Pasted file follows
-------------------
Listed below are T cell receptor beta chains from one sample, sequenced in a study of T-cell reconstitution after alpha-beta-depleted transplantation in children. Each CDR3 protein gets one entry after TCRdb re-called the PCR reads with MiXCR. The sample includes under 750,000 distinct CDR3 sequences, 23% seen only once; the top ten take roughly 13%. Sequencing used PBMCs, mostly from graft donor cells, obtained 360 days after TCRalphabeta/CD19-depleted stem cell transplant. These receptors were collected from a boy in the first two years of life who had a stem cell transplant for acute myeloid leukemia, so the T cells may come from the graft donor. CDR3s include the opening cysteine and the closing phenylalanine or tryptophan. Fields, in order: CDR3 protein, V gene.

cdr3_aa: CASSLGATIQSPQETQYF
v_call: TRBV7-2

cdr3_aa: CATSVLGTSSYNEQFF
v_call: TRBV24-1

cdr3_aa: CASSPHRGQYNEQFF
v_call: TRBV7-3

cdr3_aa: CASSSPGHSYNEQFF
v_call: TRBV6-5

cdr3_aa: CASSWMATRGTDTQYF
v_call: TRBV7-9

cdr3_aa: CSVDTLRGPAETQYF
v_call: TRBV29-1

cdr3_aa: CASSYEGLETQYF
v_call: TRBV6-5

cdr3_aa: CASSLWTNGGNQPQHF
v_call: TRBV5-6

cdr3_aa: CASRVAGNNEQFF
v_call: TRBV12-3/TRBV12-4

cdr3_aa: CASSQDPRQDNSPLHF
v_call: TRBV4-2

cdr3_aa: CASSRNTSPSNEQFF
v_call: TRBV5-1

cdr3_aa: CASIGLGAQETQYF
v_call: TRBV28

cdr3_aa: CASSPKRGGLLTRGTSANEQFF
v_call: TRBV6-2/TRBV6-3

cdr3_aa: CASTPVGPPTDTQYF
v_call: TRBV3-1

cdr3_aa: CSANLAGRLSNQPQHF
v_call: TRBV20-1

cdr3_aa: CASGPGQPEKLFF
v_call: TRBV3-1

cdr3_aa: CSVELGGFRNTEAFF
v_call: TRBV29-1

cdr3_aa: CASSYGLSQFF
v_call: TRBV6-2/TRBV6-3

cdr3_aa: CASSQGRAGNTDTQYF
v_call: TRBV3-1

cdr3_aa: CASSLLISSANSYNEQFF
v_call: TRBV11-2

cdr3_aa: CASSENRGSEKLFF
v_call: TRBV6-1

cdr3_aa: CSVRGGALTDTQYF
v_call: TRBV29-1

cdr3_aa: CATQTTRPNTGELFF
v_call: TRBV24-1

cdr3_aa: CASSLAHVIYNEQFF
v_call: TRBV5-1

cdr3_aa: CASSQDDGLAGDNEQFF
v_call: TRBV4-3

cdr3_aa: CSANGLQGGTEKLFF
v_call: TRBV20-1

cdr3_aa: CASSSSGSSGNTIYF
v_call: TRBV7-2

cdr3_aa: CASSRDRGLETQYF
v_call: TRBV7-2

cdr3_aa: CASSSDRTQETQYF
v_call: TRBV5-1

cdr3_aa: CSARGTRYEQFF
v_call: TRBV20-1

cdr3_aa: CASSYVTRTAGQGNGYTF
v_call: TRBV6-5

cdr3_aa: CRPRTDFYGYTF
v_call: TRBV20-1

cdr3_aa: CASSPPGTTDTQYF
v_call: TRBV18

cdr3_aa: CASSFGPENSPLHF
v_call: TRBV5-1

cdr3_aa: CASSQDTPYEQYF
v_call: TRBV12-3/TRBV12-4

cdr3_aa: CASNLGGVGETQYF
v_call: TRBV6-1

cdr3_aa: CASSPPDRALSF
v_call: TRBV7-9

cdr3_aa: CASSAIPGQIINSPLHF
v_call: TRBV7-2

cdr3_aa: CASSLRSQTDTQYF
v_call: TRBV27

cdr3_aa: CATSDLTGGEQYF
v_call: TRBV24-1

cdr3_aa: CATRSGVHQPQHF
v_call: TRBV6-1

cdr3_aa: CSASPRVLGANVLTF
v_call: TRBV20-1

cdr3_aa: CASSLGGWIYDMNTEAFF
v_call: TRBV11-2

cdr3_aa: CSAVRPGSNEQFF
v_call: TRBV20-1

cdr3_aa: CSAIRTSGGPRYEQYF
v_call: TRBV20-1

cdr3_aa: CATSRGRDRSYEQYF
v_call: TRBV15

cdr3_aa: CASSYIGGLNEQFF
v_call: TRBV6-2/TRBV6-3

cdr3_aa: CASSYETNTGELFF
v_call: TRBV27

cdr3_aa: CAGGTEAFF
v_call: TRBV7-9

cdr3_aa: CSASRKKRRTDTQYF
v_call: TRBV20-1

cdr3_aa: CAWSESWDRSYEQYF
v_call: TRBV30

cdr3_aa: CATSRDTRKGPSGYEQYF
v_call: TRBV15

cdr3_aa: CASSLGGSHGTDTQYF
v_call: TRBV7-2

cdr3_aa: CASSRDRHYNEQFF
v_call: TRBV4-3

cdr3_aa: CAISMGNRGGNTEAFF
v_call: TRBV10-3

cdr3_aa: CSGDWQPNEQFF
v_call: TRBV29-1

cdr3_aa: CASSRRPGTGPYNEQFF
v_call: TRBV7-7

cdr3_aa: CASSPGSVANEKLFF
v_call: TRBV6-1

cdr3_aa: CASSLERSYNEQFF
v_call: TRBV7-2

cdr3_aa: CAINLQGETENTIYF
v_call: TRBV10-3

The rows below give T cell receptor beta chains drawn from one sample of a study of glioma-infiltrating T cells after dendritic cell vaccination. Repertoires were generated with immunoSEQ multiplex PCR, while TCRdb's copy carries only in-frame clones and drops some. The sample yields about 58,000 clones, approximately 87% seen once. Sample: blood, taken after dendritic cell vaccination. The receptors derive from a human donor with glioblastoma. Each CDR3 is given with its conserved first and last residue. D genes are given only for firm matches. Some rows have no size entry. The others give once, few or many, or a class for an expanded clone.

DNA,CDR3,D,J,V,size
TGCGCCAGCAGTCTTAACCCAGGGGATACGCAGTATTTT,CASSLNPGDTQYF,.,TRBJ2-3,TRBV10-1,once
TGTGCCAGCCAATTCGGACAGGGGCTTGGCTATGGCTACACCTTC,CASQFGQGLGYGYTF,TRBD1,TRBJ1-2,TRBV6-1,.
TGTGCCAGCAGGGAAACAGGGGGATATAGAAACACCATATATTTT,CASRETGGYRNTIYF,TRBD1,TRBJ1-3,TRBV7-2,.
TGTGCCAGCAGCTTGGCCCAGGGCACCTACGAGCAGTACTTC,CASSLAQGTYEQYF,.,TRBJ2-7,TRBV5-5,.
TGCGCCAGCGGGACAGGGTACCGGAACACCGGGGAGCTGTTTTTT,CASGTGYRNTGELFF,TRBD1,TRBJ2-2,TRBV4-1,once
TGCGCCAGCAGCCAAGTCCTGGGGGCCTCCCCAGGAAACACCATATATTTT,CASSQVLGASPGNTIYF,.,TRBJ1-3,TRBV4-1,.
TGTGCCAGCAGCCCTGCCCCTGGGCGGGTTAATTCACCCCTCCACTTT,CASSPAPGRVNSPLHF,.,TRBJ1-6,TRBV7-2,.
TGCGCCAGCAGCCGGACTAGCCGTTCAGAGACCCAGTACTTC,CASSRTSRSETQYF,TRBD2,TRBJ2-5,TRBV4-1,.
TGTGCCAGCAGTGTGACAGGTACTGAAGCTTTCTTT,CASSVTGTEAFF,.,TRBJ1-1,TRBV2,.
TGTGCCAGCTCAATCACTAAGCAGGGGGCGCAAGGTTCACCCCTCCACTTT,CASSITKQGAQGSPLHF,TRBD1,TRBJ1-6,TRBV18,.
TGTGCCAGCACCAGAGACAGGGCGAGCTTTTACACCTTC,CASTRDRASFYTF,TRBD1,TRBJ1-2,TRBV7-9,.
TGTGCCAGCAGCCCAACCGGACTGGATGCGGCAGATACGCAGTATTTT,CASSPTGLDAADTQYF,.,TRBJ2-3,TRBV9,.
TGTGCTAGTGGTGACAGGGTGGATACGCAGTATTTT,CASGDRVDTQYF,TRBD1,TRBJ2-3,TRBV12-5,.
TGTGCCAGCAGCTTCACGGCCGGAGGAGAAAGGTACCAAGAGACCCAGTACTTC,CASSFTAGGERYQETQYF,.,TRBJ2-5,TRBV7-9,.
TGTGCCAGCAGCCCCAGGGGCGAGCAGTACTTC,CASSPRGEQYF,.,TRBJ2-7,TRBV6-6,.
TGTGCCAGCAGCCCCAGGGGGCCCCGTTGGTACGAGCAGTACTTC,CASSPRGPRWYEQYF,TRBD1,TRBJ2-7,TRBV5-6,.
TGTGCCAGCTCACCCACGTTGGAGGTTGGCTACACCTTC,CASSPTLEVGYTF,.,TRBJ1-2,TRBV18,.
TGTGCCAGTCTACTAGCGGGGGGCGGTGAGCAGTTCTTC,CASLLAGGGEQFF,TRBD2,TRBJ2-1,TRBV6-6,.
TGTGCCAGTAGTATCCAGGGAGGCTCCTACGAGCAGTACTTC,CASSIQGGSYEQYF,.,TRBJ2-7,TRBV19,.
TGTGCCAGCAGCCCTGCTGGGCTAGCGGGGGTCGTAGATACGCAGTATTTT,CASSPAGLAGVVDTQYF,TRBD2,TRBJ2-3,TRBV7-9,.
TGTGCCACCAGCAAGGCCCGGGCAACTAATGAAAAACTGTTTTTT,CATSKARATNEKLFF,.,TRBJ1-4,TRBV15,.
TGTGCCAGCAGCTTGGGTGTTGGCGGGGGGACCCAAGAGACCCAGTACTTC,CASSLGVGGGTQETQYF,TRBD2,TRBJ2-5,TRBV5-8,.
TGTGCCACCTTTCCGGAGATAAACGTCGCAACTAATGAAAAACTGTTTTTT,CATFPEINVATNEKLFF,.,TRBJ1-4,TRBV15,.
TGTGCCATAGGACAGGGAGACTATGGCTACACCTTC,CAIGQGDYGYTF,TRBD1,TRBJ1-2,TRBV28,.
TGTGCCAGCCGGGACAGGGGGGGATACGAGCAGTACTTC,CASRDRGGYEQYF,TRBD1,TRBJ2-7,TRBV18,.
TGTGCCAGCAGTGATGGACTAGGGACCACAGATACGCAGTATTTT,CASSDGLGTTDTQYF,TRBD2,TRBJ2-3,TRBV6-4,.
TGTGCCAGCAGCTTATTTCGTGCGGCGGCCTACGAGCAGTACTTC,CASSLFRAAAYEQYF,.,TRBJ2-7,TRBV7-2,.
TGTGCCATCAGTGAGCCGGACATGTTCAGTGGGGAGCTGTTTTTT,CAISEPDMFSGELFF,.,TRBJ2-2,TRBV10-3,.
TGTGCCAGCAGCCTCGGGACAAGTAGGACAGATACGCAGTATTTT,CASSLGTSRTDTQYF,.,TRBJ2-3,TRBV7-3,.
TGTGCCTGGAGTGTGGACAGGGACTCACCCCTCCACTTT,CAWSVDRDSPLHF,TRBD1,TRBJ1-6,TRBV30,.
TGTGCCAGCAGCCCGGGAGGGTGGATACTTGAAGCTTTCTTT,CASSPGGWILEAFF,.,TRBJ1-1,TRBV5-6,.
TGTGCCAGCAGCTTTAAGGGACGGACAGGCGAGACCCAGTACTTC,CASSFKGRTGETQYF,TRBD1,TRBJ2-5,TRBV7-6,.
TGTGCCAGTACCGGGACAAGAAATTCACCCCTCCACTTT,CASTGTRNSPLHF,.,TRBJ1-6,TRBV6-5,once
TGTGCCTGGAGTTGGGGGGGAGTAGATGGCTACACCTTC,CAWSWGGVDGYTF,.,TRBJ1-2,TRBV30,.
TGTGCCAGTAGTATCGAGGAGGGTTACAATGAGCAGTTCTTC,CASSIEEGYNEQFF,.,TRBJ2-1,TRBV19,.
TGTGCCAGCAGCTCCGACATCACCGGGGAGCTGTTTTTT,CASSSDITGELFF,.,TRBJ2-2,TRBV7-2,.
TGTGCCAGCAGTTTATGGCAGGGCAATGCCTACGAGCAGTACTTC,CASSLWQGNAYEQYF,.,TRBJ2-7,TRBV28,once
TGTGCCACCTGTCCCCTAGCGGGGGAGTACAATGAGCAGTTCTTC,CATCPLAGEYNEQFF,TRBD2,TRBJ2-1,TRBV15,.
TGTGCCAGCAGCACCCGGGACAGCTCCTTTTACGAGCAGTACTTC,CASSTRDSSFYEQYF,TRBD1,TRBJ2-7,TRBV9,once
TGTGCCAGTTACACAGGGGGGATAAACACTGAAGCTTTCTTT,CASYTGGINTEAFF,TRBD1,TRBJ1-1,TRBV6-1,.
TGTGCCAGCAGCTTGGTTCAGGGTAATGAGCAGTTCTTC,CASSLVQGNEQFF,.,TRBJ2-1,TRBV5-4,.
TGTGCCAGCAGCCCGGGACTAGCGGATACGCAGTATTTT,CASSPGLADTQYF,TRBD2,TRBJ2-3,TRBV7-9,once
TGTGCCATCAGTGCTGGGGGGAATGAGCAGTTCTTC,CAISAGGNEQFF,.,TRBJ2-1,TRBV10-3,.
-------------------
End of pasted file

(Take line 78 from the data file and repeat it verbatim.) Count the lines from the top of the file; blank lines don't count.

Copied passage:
cdr3_aa: CASSLRSQTDTQYF